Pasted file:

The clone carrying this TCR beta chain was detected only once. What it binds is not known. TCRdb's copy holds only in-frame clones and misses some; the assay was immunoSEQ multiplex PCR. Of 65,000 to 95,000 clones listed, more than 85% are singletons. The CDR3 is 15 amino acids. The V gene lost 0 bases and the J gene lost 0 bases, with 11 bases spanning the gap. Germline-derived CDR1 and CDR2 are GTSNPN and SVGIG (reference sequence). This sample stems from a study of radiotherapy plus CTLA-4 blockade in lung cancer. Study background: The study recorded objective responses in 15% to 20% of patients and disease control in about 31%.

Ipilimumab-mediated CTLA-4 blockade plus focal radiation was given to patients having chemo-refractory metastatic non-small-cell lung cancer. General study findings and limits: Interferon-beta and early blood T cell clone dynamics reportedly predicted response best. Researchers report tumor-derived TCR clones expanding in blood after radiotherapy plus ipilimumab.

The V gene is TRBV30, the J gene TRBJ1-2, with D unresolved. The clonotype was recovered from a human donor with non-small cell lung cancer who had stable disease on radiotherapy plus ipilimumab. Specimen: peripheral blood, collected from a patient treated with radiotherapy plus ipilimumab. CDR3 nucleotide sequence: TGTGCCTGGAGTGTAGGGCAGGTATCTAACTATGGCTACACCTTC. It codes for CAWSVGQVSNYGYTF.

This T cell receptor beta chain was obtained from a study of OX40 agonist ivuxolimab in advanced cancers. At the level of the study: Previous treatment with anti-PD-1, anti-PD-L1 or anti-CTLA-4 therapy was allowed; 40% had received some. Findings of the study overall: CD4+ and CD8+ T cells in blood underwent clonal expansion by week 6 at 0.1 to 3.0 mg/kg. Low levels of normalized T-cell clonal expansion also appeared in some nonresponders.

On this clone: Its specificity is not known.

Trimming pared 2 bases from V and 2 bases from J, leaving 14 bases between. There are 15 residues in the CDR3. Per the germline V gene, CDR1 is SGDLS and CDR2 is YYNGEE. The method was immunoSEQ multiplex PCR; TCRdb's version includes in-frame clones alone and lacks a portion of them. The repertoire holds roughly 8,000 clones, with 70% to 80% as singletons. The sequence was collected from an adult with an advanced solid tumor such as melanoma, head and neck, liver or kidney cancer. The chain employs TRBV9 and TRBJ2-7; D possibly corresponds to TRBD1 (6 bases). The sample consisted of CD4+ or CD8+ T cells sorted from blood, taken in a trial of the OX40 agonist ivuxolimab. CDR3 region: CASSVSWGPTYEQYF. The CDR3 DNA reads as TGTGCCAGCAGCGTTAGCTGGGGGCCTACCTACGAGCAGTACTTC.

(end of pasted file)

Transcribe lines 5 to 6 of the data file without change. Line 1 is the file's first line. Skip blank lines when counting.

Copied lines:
On this clone: Its specificity is not known.

Trimming pared 2 bases from V and 2 bases from J, leaving 14 bases between. There are 15 residues in the CDR3. Per the germline V gene, CDR1 is SGDLS and CDR2 is YYNGEE. The method was immunoSEQ multiplex PCR; TCRdb's version includes in-frame clones alone and lacks a portion of them. The repertoire holds roughly 8,000 clones, with 70% to 80% as singletons. The sequence was collected from an adult with an advanced solid tumor such as melanoma, head and neck, liver or kidney cancer. The chain employs TRBV9 and TRBJ2-7; D possibly corresponds to TRBD1 (6 bases). The sample consisted of CD4+ or CD8+ T cells sorted from blood, taken in a trial of the OX40 agonist ivuxolimab. CDR3 region: CASSVSWGPTYEQYF. The CDR3 DNA reads as TGTGCCAGCAGCGTTAGCTGGGGGCCTACCTACGAGCAGTACTTC.